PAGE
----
So here’s what you need to do if you want to sue your company. Write a short concise description of your situation. Then google for employment lawyers in [city where company is based]. Fill out every web based contact form you can find with the description you wrote and your contact info. Also include a question about whether they will work for a contingency fee and what % that would be. Then call up all the lawyers which don’t have contact forms on their website and talk to them. If any lawyer tells you that they won’t/can’t take your case make sure to ask them if they know someone who would or have any advice for you. They will usually have at least one other lawyer to refer you to. I had to call probably 10 different lawyers before I found one which seemed like a good fit and would take the case. The one I ended up going with took a 30% contingency fee and also required me to pay for any court costs. I was told the court costs (if we sued) would be around $350.
The first thing to do according to my lawyer was to send them an official letter requesting payment.
On December 31st my lawyer tells me the letter has been sent and any communication I have with my company should be forwarded to him. In the first week of February I still had no response from my lawyer or company. When I email him to ask what’s going on he responds by saying there is no one to talk to there, that he can’t get on their website, and asking me if I had actually invoiced the company. This was depressing because I had already sent him both invoices and he had acknowledged receiving them. He was starting to remind me of the company we were supposed to be suing. I emailed asking him if he had actually sent the letter. He replied that he had sent the letter but not received any reply. I re-forwarded my invoices to him and provided him with all the company’s contact info.
At this point he suggested we go ahead and sue.
I’ll start suit right away when I have what I need. Then the process server has to serve the lawsuit on the defendant. That could be quick or could be slow or could be impossible. After service of the lawsuit they have 20 days to reply. If they do not reply we get a judgment. If they reply there will be a hearing in about 4-6 months. I can’t give you an exact answer to any timing questions.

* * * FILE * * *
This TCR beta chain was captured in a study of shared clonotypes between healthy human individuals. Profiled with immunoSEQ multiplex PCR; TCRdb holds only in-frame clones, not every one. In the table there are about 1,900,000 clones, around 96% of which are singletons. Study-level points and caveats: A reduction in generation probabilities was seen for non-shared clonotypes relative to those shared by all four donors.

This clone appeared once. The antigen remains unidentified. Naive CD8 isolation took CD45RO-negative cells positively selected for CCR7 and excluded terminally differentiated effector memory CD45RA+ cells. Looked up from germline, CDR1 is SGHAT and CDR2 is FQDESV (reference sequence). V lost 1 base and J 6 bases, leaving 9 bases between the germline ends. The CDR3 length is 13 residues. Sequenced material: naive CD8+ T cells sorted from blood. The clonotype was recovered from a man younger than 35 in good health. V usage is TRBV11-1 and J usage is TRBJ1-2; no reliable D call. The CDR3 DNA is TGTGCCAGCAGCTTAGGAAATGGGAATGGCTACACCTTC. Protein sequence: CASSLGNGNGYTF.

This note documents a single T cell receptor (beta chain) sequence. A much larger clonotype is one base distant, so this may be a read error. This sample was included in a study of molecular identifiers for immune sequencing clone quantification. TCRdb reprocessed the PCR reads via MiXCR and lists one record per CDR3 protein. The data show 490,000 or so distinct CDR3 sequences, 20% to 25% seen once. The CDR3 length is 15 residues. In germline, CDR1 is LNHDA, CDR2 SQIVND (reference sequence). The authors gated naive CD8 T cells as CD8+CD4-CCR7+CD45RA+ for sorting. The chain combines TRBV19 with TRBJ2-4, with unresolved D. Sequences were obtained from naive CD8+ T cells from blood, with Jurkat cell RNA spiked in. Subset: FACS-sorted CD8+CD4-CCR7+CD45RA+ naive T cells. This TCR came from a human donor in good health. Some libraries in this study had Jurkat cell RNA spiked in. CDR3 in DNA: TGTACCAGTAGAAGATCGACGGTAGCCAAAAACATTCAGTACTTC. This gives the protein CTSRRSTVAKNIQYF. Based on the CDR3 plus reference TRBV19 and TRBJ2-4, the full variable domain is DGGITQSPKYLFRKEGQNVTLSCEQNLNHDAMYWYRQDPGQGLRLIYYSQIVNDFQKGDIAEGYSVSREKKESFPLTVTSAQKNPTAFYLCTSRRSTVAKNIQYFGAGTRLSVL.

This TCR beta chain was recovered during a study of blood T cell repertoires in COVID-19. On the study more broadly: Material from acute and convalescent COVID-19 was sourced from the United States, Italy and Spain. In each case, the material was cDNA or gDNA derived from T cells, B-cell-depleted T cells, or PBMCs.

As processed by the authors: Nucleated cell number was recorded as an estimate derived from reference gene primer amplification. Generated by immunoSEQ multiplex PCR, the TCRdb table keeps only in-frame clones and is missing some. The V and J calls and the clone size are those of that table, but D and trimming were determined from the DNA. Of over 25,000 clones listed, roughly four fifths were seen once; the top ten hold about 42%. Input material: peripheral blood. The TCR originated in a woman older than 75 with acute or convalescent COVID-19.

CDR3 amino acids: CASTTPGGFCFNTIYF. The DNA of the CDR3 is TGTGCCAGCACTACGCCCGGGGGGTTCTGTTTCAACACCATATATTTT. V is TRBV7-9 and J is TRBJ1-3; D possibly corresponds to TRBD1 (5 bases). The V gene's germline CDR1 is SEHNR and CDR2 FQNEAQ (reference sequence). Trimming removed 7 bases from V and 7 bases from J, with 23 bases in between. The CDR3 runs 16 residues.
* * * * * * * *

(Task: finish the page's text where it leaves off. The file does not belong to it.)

This sounded promising, it was finally going to happen. I just had to send him the court fees and fill out and notarize an affidavit stating how much the company owed me. A month and a half later on March 21st (my lawyer was kinda slow), the lawsuit was being served to my ex employer.
By April 1st the lawsuit had been successfully served. By April 14th we had won the lawsuit by default because they didn’t show up to court. At this point I was ecstatic… it was too easy! Alas, winning the lawsuit was the easy part. My laywer asked me to send him any information concerning assets or bank accounts. Sadly since I hadn’t ever been paid by them I had none of this.
Since we had no info on them, I sent my lawyer an extra $61 in court fees for him to set up a court date for the Supplemental Examination of the Debtor. It was set for a month out. It takes two months for my lawyer to respond to me saying that the server was not able to find anyone to serve.
Attached is the process server’s report on attempted [and failed] service of our Supplemental Examination Order on the defendant
At this point I’m somewhat depressed because of my lawyer’s incompetence. The server’s report notice showed the CTO’s name instead of the CEO and showed the CTO’s title as Vice President. It also showed an address which I hadn’t ever seen or sent to him. Regardless, he had a next step: